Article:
NPI's Cascadia Advocate

Offering commentary and analysis from Washington, Oregon, and Idaho, The Cascadia Advocate is the Northwest Progressive Institute's unconventional perspective on world, national, and local politics.

Wednesday, November 13th, 2019

The battle against Tim Eyman’s I‑976 goes on as local governments, ATU file suit to stop it

The sec­ond round of the fight to defeat Tim Eyman’s Ini­tia­tive 976 is offi­cial­ly under­way. Today, a coali­tion of plain­tiffs led by King Coun­ty and the City of Seat­tle filed suit in King Coun­ty Supe­ri­or Court seek­ing an order strik­ing down the ini­tia­tive as uncon­sti­tu­tion­al. The plain­tiffs are also ask­ing for an injunc­tion bar­ring I‑976’s imple­men­ta­tion until the legal chal­lenge is resolved.

“Here in King Coun­ty – where Sound Tran­sit 3 was over­whelm­ing­ly approved and I‑976 was defeat­ed by near­ly 60 per­cent – we fol­low the will of the peo­ple and the rule of law,” said King Coun­ty Exec­u­tive Dow Con­stan­tine.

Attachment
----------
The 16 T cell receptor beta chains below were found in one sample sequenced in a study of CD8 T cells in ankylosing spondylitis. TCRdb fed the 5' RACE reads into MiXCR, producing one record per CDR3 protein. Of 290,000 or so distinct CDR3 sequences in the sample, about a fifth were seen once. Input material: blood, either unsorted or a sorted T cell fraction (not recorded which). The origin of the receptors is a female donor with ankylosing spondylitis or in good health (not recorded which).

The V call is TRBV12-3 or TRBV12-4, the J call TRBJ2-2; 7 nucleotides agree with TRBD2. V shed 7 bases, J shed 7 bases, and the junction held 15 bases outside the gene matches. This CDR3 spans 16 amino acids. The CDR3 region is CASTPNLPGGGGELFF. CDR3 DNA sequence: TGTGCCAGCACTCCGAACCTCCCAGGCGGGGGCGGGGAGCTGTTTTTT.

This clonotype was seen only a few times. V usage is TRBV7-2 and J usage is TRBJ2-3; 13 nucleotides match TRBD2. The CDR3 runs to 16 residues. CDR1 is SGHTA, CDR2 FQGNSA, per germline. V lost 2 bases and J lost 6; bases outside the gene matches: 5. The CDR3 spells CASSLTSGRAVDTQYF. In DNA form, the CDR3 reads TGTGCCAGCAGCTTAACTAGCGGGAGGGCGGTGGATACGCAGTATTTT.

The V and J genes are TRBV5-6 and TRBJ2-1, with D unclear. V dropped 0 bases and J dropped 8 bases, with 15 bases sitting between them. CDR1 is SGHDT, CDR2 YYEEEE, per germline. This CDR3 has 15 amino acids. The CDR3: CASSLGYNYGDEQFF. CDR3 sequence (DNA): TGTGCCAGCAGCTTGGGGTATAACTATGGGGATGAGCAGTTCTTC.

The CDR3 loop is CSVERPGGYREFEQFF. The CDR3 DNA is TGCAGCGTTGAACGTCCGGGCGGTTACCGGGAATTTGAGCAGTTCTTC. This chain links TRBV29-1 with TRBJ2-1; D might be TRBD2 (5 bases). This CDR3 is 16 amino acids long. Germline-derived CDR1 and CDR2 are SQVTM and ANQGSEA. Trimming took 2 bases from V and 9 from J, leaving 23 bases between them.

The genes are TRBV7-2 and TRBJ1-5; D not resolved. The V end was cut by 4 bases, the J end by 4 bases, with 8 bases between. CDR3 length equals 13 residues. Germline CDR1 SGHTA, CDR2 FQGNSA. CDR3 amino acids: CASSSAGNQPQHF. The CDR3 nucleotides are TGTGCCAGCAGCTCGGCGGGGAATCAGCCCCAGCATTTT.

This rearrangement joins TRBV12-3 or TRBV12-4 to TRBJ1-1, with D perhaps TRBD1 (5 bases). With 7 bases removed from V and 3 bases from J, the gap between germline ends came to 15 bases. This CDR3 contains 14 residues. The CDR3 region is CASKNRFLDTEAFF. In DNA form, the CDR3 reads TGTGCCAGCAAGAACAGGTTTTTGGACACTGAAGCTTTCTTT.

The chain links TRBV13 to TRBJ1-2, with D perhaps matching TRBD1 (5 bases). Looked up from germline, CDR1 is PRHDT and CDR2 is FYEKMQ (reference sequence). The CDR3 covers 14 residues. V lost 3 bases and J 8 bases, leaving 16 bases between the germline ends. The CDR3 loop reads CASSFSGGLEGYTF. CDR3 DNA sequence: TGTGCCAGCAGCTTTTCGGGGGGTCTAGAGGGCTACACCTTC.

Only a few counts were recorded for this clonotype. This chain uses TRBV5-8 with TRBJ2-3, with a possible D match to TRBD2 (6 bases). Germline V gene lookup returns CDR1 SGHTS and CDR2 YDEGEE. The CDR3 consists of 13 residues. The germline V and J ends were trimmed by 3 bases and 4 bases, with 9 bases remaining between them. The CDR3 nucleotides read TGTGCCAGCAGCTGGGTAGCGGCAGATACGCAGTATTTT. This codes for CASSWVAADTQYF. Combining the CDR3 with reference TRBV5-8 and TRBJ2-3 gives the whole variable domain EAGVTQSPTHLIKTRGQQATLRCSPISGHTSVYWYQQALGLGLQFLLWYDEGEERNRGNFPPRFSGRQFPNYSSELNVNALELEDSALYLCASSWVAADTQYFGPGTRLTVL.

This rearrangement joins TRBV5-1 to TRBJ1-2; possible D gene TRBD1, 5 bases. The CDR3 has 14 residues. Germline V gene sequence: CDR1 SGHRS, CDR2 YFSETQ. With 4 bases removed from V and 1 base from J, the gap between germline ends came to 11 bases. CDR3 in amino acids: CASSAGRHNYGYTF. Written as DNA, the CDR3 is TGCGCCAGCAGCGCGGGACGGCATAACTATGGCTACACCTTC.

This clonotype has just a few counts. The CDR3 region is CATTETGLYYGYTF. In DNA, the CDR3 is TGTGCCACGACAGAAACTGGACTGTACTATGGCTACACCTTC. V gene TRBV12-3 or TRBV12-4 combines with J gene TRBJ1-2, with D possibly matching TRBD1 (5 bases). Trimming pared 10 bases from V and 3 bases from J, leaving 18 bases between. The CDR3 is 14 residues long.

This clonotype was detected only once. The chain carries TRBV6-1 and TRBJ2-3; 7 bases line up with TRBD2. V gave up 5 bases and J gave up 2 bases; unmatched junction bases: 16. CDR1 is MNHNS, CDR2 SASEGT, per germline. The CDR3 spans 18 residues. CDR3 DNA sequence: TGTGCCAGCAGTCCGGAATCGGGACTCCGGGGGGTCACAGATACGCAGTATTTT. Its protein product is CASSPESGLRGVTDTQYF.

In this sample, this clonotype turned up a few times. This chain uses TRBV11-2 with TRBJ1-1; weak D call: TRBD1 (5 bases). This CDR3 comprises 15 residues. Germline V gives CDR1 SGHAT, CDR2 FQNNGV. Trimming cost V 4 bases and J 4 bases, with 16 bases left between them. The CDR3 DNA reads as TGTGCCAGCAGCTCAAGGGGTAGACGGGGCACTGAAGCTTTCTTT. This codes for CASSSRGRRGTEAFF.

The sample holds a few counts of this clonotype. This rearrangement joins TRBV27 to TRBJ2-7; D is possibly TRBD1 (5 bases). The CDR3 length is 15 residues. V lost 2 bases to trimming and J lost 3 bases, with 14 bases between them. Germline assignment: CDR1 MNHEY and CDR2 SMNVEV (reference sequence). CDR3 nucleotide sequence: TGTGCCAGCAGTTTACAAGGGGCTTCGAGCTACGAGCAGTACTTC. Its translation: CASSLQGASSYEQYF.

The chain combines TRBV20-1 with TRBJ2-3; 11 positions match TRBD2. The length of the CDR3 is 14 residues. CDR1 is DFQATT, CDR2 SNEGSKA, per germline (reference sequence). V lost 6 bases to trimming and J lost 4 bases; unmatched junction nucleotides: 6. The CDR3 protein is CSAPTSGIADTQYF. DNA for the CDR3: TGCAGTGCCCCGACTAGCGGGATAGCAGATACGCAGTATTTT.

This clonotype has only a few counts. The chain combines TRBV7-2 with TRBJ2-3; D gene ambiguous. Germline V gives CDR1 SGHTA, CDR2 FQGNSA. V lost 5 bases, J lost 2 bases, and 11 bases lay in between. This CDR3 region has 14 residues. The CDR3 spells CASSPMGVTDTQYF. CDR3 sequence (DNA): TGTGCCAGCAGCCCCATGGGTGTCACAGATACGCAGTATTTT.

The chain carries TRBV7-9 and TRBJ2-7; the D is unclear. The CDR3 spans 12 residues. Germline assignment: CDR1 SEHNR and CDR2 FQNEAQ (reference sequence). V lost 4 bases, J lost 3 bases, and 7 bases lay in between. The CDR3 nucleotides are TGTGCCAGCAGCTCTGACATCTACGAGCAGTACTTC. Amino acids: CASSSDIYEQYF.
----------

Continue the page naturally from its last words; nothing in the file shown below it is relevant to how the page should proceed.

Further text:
“We join with oth­ers across the state to chal­lenge the con­sti­tu­tion­al­i­ty of I‑976, even as we renew our long-stand­ing demand that the leg­is­la­ture reform the tax sys­tem and pro­vide bet­ter fund­ing options to local gov­ern­ments across the state. The only respon­si­ble choice is to push ahead, build­ing a trans­porta­tion sys­tem and econ­o­my that gives every per­son access to a bet­ter future.”

It’s impor­tant to know that the plain­tiffs in this law­suit include local gov­ern­ments all over the state, rep­re­sent­ed through the Asso­ci­a­tion of Wash­ing­ton Cities and the Wash­ing­ton State Tran­sit Asso­ci­a­tion.

Here’s an intro­duc­tion to all of the plain­tiffs, cour­tesy of King Coun­ty:

  • Garfield Coun­ty Trans­porta­tion Author­i­ty, which pro­vides tran­sit to the small­est coun­ty in the state. With an annu­al bud­get of about $350,000, it relies heav­i­ly on state grants. If allowed to take effect, I‑976 could reduce tran­sit ser­vice in Garfield Coun­ty by at least fifty per­cent.